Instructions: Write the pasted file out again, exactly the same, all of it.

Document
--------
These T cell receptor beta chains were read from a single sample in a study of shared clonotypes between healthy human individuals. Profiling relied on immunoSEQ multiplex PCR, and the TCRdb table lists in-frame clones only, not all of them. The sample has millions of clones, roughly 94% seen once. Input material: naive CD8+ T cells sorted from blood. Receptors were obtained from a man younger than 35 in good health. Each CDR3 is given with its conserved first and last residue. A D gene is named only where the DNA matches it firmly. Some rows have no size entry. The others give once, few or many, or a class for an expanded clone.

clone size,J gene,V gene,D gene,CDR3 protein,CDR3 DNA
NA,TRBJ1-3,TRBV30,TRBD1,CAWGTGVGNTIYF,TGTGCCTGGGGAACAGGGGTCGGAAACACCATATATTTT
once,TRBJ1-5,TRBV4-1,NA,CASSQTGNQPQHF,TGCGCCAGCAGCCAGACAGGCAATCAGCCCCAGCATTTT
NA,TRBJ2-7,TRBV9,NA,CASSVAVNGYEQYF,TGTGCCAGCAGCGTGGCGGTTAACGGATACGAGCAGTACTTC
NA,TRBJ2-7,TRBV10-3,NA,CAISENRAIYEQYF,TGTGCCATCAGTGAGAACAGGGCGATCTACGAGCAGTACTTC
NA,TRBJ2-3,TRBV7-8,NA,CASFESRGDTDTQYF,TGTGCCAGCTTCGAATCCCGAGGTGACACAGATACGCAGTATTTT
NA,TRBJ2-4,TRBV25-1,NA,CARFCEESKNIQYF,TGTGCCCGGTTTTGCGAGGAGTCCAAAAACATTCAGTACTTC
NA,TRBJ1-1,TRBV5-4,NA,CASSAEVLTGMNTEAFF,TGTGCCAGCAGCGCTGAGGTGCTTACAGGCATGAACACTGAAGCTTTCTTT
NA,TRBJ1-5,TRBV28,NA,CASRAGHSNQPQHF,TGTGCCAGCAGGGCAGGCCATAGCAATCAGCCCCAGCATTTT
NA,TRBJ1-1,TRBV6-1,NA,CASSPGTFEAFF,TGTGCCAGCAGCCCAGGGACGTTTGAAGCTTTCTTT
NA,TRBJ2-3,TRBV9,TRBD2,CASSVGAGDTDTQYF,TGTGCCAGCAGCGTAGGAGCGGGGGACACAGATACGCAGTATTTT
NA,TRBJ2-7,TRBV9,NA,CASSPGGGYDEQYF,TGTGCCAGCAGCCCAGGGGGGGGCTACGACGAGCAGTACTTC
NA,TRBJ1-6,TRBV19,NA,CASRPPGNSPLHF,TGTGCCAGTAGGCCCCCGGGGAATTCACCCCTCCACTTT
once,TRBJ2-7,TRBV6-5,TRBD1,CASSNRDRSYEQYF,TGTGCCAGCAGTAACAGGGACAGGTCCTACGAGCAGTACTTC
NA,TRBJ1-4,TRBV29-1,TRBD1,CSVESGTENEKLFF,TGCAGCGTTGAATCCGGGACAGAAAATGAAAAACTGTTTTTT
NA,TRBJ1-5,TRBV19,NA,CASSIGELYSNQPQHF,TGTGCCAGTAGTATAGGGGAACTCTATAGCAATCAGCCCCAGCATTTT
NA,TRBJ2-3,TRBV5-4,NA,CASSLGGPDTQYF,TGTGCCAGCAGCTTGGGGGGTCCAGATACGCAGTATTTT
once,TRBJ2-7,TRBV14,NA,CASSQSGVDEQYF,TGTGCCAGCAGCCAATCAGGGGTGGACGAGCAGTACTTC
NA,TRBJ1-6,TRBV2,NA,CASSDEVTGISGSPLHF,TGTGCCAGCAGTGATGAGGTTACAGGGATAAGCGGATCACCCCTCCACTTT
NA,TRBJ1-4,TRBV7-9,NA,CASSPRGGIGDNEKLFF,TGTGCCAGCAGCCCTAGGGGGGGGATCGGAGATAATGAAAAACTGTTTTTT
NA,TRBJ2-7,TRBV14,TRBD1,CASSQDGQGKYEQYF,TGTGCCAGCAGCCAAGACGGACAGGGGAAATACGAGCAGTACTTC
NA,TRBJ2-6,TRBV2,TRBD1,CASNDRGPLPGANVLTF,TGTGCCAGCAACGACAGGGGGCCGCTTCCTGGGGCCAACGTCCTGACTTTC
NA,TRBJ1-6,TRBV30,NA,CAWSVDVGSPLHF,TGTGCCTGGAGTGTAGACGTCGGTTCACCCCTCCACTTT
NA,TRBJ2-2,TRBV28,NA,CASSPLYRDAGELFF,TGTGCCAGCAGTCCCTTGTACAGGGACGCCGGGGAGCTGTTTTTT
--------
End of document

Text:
These T cell receptor beta chains were read from a single sample in a study of shared clonotypes between healthy human individuals. Profiling relied on immunoSEQ multiplex PCR, and the TCRdb table lists in-frame clones only, not all of them. The sample has millions of clones, roughly 94% seen once. Input material: naive CD8+ T cells sorted from blood. Receptors were obtained from a man younger than 35 in good health. Each CDR3 is given with its conserved first and last residue. A D gene is named only where the DNA matches it firmly. Some rows have no size entry. The others give once, few or many, or a class for an expanded clone.

clone size,J gene,V gene,D gene,CDR3 protein,CDR3 DNA
NA,TRBJ1-3,TRBV30,TRBD1,CAWGTGVGNTIYF,TGTGCCTGGGGAACAGGGGTCGGAAACACCATATATTTT
once,TRBJ1-5,TRBV4-1,NA,CASSQTGNQPQHF,TGCGCCAGCAGCCAGACAGGCAATCAGCCCCAGCATTTT
NA,TRBJ2-7,TRBV9,NA,CASSVAVNGYEQYF,TGTGCCAGCAGCGTGGCGGTTAACGGATACGAGCAGTACTTC
NA,TRBJ2-7,TRBV10-3,NA,CAISENRAIYEQYF,TGTGCCATCAGTGAGAACAGGGCGATCTACGAGCAGTACTTC
NA,TRBJ2-3,TRBV7-8,NA,CASFESRGDTDTQYF,TGTGCCAGCTTCGAATCCCGAGGTGACACAGATACGCAGTATTTT
NA,TRBJ2-4,TRBV25-1,NA,CARFCEESKNIQYF,TGTGCCCGGTTTTGCGAGGAGTCCAAAAACATTCAGTACTTC
NA,TRBJ1-1,TRBV5-4,NA,CASSAEVLTGMNTEAFF,TGTGCCAGCAGCGCTGAGGTGCTTACAGGCATGAACACTGAAGCTTTCTTT
NA,TRBJ1-5,TRBV28,NA,CASRAGHSNQPQHF,TGTGCCAGCAGGGCAGGCCATAGCAATCAGCCCCAGCATTTT
NA,TRBJ1-1,TRBV6-1,NA,CASSPGTFEAFF,TGTGCCAGCAGCCCAGGGACGTTTGAAGCTTTCTTT
NA,TRBJ2-3,TRBV9,TRBD2,CASSVGAGDTDTQYF,TGTGCCAGCAGCGTAGGAGCGGGGGACACAGATACGCAGTATTTT
NA,TRBJ2-7,TRBV9,NA,CASSPGGGYDEQYF,TGTGCCAGCAGCCCAGGGGGGGGCTACGACGAGCAGTACTTC
NA,TRBJ1-6,TRBV19,NA,CASRPPGNSPLHF,TGTGCCAGTAGGCCCCCGGGGAATTCACCCCTCCACTTT
once,TRBJ2-7,TRBV6-5,TRBD1,CASSNRDRSYEQYF,TGTGCCAGCAGTAACAGGGACAGGTCCTACGAGCAGTACTTC
NA,TRBJ1-4,TRBV29-1,TRBD1,CSVESGTENEKLFF,TGCAGCGTTGAATCCGGGACAGAAAATGAAAAACTGTTTTTT
NA,TRBJ1-5,TRBV19,NA,CASSIGELYSNQPQHF,TGTGCCAGTAGTATAGGGGAACTCTATAGCAATCAGCCCCAGCATTTT
NA,TRBJ2-3,TRBV5-4,NA,CASSLGGPDTQYF,TGTGCCAGCAGCTTGGGGGGTCCAGATACGCAGTATTTT
once,TRBJ2-7,TRBV14,NA,CASSQSGVDEQYF,TGTGCCAGCAGCCAATCAGGGGTGGACGAGCAGTACTTC
NA,TRBJ1-6,TRBV2,NA,CASSDEVTGISGSPLHF,TGTGCCAGCAGTGATGAGGTTACAGGGATAAGCGGATCACCCCTCCACTTT
NA,TRBJ1-4,TRBV7-9,NA,CASSPRGGIGDNEKLFF,TGTGCCAGCAGCCCTAGGGGGGGGATCGGAGATAATGAAAAACTGTTTTTT
NA,TRBJ2-7,TRBV14,TRBD1,CASSQDGQGKYEQYF,TGTGCCAGCAGCCAAGACGGACAGGGGAAATACGAGCAGTACTTC
NA,TRBJ2-6,TRBV2,TRBD1,CASNDRGPLPGANVLTF,TGTGCCAGCAACGACAGGGGGCCGCTTCCTGGGGCCAACGTCCTGACTTTC
NA,TRBJ1-6,TRBV30,NA,CAWSVDVGSPLHF,TGTGCCTGGAGTGTAGACGTCGGTTCACCCCTCCACTTT
NA,TRBJ2-2,TRBV28,NA,CASSPLYRDAGELFF,TGTGCCAGCAGTCCCTTGTACAGGGACGCCGGGGAGCTGTTTTTT